Five things you need to know about the Italian Grand Prix
It’s only a few days to go before we see Formula One cars race on one of the most historic tracks. The Italian Grand Prix at Monza remains a spectacular event in the Formula One calendar. Rivalries, wheel to wheel racing, overtaking incidents, roaring crowd, you name it and it has all the ingredients of an action packed race.
Here’s a look at the top five things you need to know about Italian GP.
The Magical Track
The Italians call Monza ‘La Pista Magica’ or the magical track simply because of the F1 magic associated with it in the past and that it continues to be one of the most sought after races and tracks with fans and drivers alike. The track was built in 1922 and was only the third permanent race track to be built at that time after England’s Brooklands circuit and the Indianapolis Circuit in the US. Monza has hosted the highest number of races in Formula One with 62, playing host to the Italian GP. The race was held once at Imola in 1980.
The Italian GP was part of the 1950 inaugural Formula One championships, and has been held every year since then. This unique distinction of the Italian GP has been shared only by the British Grand Prix, another championship race during that time. It continues to be one of the four races still being held from the inaugural year. The other three being British GP, Belgian GP at Spa and the Monaco GP.
Wins and Pole Positions
Michael Schumacher holds the record of winning the Italian Grand Prix for a whopping 5 times (1996,1998, 2000, 2003, 2006) for Ferrari. Schumacher overtook the record set by Nelson Piquet who had won it four times, before announcing his first retirement from Formula One after winning the 2006 Italian GP. From the current drivers, Sebastian Vettel and Fernando Alonso have won it 2 times each. At the 2008 Italian GP, Vettel became the youngest Formula One race winner at 21 years and 74 days old.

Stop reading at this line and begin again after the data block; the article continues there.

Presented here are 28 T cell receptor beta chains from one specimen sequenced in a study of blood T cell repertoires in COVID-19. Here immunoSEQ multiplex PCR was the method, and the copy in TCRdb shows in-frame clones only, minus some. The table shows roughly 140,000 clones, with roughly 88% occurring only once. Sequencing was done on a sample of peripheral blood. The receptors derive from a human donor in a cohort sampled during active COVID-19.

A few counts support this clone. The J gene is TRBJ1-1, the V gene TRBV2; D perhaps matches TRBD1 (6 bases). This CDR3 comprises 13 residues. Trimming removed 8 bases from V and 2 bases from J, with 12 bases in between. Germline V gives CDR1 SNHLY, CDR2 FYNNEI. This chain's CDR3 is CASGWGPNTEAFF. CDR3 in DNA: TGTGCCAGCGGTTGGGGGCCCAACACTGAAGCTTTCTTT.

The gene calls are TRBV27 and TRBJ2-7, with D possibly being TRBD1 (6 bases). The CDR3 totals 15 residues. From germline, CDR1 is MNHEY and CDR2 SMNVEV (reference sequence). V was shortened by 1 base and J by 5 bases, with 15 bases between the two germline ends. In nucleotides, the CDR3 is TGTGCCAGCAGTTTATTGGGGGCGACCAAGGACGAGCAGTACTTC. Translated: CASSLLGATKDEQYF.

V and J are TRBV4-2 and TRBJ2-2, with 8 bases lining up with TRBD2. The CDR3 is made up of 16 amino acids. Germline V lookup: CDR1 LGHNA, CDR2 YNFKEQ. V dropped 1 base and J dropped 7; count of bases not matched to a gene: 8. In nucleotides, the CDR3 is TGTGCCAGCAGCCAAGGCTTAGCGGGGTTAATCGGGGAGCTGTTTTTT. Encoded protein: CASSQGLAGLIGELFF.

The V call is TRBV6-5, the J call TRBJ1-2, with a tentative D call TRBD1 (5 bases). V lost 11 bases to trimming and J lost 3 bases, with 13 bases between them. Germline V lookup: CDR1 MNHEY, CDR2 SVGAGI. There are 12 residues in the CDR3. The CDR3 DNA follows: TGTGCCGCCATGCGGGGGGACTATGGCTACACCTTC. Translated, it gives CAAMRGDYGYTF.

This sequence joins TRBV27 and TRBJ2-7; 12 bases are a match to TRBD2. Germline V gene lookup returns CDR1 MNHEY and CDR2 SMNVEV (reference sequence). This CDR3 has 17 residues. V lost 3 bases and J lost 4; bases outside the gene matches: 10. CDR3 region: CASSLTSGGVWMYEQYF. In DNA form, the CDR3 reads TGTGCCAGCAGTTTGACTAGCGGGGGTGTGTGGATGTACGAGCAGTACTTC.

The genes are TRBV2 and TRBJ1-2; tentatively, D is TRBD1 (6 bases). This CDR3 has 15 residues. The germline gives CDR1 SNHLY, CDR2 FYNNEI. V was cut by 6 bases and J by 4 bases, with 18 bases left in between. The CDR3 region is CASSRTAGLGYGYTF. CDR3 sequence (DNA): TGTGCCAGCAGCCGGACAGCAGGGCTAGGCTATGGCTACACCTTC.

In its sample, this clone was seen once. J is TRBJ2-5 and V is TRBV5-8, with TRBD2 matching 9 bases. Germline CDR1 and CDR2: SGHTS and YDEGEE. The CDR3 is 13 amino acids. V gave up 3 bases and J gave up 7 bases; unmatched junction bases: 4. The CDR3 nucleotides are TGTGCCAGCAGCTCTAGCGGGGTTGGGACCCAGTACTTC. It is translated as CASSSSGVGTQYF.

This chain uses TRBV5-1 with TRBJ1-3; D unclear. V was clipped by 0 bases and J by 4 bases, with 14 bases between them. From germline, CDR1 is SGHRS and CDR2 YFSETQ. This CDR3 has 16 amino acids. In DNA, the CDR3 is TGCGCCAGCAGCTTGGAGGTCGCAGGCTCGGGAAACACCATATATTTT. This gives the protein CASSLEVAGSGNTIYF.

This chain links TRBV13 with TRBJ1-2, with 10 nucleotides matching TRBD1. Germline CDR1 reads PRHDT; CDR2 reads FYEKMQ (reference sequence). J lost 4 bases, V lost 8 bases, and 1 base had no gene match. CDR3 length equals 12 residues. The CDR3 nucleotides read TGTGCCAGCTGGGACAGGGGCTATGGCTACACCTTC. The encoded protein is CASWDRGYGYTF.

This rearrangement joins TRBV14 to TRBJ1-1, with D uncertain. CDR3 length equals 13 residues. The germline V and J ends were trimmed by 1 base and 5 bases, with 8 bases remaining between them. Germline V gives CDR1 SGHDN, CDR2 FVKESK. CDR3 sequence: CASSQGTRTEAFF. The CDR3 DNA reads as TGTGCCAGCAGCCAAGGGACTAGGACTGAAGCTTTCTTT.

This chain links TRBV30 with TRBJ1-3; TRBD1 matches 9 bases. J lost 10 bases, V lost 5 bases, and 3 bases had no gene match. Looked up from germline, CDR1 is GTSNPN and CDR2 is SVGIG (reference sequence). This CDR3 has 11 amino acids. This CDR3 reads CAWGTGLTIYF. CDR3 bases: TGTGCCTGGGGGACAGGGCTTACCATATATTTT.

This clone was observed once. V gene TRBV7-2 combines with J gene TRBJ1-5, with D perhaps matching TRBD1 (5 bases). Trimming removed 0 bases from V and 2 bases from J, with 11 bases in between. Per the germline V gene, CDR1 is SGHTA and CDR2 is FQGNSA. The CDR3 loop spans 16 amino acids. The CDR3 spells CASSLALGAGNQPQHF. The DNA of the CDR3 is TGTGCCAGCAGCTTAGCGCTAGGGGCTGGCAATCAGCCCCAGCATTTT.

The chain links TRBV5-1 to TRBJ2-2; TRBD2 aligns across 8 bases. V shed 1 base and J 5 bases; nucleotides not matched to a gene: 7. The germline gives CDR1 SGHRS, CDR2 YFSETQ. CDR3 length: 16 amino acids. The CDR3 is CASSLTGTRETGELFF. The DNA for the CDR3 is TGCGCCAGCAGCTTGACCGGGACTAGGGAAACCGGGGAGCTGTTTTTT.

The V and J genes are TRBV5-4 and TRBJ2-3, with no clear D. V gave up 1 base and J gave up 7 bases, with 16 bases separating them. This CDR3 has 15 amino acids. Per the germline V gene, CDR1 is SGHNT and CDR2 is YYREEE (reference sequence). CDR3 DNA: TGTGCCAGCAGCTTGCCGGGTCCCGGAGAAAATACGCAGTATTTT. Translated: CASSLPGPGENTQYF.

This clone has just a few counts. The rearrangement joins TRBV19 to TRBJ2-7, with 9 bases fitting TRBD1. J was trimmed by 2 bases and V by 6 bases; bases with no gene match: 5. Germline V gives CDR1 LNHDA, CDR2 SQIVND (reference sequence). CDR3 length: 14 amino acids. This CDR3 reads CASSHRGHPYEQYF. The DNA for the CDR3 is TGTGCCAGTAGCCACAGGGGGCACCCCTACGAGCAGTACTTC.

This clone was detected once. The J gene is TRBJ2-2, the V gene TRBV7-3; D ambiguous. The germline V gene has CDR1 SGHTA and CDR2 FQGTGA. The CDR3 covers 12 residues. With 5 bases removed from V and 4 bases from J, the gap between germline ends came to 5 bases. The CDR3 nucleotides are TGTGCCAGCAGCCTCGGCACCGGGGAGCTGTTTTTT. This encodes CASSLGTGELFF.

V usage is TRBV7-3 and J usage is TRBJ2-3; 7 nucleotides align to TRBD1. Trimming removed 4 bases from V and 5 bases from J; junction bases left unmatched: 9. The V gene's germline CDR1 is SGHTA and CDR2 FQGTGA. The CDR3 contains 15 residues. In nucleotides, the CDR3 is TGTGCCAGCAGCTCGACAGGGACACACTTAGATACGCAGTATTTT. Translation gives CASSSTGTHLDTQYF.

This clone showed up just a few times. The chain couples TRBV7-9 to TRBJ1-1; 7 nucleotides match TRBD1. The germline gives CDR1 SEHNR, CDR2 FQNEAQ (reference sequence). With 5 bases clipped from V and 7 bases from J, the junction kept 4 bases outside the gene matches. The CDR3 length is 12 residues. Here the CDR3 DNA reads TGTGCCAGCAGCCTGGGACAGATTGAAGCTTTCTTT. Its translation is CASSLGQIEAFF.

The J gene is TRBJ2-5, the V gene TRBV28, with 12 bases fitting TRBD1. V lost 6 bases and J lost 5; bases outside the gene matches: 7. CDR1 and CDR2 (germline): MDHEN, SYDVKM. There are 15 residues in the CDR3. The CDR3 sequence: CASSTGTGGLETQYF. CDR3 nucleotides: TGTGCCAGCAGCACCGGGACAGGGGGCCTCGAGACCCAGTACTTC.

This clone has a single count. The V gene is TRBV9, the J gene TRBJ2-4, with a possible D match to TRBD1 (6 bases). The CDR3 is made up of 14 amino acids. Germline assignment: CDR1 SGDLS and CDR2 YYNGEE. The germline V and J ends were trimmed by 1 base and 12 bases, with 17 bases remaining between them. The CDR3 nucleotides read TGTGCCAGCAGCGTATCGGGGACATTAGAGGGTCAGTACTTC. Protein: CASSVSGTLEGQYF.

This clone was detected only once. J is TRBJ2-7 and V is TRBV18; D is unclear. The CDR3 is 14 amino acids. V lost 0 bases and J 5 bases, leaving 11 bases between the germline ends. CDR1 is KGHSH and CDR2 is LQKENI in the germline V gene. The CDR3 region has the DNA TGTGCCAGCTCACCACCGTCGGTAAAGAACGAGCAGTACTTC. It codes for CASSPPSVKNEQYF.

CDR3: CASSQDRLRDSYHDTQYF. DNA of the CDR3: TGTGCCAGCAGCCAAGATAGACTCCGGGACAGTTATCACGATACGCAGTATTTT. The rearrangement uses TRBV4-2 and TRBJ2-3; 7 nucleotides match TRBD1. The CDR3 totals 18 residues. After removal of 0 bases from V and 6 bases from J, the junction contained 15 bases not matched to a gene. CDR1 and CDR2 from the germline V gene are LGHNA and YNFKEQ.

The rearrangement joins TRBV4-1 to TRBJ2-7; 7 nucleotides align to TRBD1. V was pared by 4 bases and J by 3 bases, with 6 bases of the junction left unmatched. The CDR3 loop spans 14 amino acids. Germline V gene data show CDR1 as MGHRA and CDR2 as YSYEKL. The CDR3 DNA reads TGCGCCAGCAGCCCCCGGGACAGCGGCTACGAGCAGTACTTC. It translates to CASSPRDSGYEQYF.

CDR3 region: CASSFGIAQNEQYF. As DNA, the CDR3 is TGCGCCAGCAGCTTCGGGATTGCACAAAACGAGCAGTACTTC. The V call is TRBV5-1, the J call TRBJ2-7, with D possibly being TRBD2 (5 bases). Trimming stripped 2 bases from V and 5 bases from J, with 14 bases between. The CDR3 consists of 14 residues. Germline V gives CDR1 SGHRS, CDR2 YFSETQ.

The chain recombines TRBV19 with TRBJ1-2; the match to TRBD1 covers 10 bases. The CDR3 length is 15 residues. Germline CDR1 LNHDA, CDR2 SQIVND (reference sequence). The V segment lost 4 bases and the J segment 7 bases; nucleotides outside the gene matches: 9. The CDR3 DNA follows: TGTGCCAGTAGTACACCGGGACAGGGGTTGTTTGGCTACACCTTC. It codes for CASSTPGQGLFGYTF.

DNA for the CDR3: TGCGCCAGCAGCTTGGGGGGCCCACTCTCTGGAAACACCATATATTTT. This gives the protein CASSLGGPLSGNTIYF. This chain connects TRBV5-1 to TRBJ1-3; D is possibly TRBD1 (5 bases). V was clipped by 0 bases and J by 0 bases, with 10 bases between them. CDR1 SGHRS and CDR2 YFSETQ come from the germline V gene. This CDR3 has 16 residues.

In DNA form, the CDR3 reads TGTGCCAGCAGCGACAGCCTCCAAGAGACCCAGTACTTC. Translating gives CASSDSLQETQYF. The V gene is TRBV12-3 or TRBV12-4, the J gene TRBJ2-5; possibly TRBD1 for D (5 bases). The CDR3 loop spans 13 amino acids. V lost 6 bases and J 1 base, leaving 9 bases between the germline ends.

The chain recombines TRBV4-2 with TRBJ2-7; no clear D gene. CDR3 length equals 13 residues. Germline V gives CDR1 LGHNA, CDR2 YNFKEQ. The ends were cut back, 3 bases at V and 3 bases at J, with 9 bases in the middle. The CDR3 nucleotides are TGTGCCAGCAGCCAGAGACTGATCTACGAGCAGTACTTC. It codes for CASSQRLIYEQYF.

In the Constructors, Ferrari, having a very close association with the event and the track (home GP for them), have won the race 19 times. McLaren-Mercedes are behind them with 10 race wins. Ayrton Senna and Juan Manuel Fangio hold the record for most pole-positions, with 5, at Monza.
The Italian Grand Prix has been witness to some of the sport’s worst accidents. In 1955, Alberto Ascari, the two-time world champion, died in an accident at Monza during a private practice session; incidentally, he had miraculously survived a crash during the Monaco Grand Prix just 4 days prior to the fatal accident.
In 1961, the German Wolfgang von Trips had an accident during the Italian GP. The crash left him and over a dozen spectators dead after von Tips’ Ferrari collided with the Lotus of Jim Clark during the opening lap.
The one word that describes the Ferrari fans at Monza – the Tifosi. Monza, Italy the home to Ferrari sees the stands packed to the core during the Italian GP with the red Ferrari flags flying high. Such is their love for the prancing horse team that the fans would support any driver in the Ferrari rather than supporting an Italian driver driving for another team.